These are 3 of the myths of perfectionism that I’ve been striving to overcome when those voices just won’t keep quiet:
1. My writing is not good enough.
Everything that I write is a part of my journey as a writer and as a person. I have really enjoyed Sarah Bessey’s writings and though she recently deleted over 1,000 blog posts from her archives, she said that each one had been a personal altar for her where she met with God. Sometimes writing is just personal. (She also likes to call herself a “good-enough-ist,” which is oh-so-encouraging). Blogging is a place where I explore areas that God is intersecting with my life. At times my blog is my altar where I, too, can personally meet with God.
But often writing is public. I’m learning to trust that though I will not be changing the world through my writing any time soon, I may have the opportunity for one other person to stride next to me and share my journey for a while. And this makes it worth it.
2. If I revise again and again, then eventually it will be perfect.
I probably read something I’ve written about 20 times before I hit publish (double that if it’s a submission somewhere other than my blog). I also beg my husband to proofread every.single.post I write. Though I still think that you shouldn’t sacrifice certain aspects of writing because of laziness, I also know that I need to cut back on the revising. When it turns from being responsible to being obsessive, I just need to publish the thing. Margaret Atwood said, “If I waited for perfection…I would never write a word.”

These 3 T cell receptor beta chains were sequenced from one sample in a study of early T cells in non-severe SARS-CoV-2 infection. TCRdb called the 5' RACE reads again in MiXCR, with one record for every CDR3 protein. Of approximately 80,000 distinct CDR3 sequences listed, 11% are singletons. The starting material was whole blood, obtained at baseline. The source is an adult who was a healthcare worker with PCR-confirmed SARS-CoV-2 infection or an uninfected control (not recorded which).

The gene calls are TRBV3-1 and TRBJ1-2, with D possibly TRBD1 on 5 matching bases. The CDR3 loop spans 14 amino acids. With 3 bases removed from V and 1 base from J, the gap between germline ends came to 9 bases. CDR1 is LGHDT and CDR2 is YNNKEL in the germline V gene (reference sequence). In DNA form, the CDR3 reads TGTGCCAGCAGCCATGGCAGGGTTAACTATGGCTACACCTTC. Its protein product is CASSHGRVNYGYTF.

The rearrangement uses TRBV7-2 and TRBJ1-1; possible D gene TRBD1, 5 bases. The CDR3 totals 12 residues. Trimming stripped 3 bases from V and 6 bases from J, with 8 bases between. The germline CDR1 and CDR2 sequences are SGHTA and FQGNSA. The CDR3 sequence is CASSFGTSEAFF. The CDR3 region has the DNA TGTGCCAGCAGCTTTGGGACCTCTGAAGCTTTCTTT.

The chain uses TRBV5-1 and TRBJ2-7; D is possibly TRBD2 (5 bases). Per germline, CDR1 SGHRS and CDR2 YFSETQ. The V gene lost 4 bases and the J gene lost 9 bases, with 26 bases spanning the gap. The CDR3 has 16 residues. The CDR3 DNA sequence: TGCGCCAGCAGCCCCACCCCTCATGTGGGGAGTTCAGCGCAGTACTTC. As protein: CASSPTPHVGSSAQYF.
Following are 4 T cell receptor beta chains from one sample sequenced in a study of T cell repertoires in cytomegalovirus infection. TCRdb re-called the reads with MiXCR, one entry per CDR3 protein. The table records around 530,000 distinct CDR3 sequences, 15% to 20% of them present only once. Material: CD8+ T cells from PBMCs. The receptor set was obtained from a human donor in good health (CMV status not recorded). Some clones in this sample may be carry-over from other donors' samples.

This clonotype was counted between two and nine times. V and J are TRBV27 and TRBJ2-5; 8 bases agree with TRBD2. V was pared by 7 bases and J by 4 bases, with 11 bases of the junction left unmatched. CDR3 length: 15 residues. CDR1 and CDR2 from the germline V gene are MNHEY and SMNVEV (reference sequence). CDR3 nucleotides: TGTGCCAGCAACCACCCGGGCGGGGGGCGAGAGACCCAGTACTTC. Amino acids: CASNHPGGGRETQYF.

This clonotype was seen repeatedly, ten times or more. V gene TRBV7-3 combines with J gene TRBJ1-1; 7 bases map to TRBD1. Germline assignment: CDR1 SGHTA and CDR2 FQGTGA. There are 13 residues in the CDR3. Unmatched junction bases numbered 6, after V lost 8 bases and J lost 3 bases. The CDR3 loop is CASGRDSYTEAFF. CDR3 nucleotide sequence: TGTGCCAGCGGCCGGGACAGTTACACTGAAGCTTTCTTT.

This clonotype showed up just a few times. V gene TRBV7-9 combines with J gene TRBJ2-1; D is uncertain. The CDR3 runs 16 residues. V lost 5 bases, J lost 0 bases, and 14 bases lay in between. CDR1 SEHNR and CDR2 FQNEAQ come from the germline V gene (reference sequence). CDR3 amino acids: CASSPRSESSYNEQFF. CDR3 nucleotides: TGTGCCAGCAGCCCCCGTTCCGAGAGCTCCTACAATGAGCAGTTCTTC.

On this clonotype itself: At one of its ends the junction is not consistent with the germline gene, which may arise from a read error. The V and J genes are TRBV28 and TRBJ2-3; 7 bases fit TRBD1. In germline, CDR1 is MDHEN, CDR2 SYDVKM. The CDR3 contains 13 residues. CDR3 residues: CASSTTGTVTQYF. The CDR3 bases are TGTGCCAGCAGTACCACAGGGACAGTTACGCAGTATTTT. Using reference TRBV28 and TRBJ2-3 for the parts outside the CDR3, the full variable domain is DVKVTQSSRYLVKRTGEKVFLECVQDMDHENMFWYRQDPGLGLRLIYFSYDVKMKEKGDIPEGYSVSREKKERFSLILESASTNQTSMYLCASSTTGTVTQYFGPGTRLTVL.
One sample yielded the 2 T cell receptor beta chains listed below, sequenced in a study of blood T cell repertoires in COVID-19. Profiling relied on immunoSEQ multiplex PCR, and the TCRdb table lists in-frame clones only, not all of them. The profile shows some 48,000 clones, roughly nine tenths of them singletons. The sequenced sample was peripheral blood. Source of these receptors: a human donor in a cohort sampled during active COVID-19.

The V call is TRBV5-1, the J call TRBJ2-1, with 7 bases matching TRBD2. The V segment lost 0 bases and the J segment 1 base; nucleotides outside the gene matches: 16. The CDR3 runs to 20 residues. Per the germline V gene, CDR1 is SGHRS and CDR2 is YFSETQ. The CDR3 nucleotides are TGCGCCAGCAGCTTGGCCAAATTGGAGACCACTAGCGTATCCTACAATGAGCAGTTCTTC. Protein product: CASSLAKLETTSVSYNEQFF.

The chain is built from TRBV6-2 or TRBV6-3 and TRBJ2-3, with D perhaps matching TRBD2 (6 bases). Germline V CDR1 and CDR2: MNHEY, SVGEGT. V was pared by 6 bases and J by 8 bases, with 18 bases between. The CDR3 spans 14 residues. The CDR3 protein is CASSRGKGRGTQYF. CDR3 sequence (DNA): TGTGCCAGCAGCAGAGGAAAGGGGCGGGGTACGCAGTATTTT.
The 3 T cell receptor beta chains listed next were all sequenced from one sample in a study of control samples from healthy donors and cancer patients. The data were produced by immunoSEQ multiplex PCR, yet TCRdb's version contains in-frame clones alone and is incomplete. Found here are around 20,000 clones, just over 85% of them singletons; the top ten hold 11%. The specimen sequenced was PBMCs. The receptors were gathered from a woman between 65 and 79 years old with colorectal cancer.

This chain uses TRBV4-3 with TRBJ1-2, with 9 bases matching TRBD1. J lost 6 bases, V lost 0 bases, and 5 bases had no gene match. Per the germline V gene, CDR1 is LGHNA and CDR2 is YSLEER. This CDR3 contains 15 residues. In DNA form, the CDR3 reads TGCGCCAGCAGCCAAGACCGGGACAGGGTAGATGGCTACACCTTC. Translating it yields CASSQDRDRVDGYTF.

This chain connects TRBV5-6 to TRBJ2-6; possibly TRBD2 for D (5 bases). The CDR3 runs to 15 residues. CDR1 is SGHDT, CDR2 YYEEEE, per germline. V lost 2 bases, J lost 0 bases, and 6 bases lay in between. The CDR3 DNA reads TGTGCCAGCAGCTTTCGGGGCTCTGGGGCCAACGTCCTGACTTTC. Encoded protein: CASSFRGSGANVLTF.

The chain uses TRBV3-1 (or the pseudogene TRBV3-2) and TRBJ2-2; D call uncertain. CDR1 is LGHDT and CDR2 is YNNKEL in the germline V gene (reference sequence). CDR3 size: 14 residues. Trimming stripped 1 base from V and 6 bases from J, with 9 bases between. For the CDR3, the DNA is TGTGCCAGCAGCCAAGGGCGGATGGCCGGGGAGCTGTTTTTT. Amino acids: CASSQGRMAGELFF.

3. I just need to wait longer to publish what I’ve written.
I’ve had some pieces sitting as Word docs for months. I’m just waiting for…what? It is mainly out of fear that the well will dry up and that tomorrow will be the day I run out of ideas. To continue on the Sarah Bessey train, I love the post she wrote called In Which Art is Like Manna. She writes, “Art is like that daily manna-bread to me. There is always enough for the day. Gather it, eat it while it’s there, turn around and release it by sharing it.” I need to trust that God is always going to provide for each new day of writing.
The truth is that good enough IS enough. As you let go of the expectations and pressure that you place on yourself and simply write out of the pleasure of living and writing about living, that is when your writing is “good enough” to share with others.
In his blog post, Overcoming Perfectionism, Jeff Goins says, “Art is not perfect. Art is human. And I want to create beautiful art. Not stale perfection. I don’t want to “get it right.” I want to make it beautiful.”
In what ways do you struggle with perfectionism?
6 Ways for Writers to Overcome Perfectionist Tendencies, by Jeff Goins, has some great advice (and the comments from others are super helpful as well!)
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